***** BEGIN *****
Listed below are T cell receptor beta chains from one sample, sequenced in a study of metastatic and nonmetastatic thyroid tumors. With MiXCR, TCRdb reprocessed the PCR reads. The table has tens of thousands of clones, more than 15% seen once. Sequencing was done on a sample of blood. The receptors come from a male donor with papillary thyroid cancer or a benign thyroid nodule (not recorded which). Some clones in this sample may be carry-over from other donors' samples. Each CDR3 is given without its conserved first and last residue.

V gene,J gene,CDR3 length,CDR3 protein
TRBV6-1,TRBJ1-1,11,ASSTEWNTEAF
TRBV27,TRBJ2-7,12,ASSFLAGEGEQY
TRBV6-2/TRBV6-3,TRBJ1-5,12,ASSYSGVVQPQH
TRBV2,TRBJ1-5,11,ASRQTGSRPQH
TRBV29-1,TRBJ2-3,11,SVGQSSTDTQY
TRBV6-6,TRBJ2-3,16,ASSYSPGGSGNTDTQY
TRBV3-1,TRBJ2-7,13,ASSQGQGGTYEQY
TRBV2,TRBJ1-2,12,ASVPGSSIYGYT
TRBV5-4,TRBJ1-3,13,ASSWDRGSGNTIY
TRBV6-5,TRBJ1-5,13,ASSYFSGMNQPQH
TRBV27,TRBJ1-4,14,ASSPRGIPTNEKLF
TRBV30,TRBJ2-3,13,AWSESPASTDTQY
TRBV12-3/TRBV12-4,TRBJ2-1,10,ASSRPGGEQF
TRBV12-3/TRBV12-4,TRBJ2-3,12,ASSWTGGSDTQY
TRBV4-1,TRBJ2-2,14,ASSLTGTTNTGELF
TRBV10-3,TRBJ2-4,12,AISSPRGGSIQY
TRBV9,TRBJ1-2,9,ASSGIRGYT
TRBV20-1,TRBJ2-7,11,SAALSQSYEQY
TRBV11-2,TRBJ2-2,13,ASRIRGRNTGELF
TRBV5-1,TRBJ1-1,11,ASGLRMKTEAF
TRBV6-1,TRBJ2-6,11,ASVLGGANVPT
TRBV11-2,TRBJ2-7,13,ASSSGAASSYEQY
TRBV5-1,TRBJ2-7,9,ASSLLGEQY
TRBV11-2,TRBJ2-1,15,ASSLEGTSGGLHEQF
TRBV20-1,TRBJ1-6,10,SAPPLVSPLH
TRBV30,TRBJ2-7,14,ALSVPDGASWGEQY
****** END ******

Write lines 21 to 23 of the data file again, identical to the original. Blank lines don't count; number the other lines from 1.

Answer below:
TRBV11-2,TRBJ2-2,13,ASRIRGRNTGELF
TRBV5-1,TRBJ1-1,11,ASGLRMKTEAF
TRBV6-1,TRBJ2-6,11,ASVLGGANVPT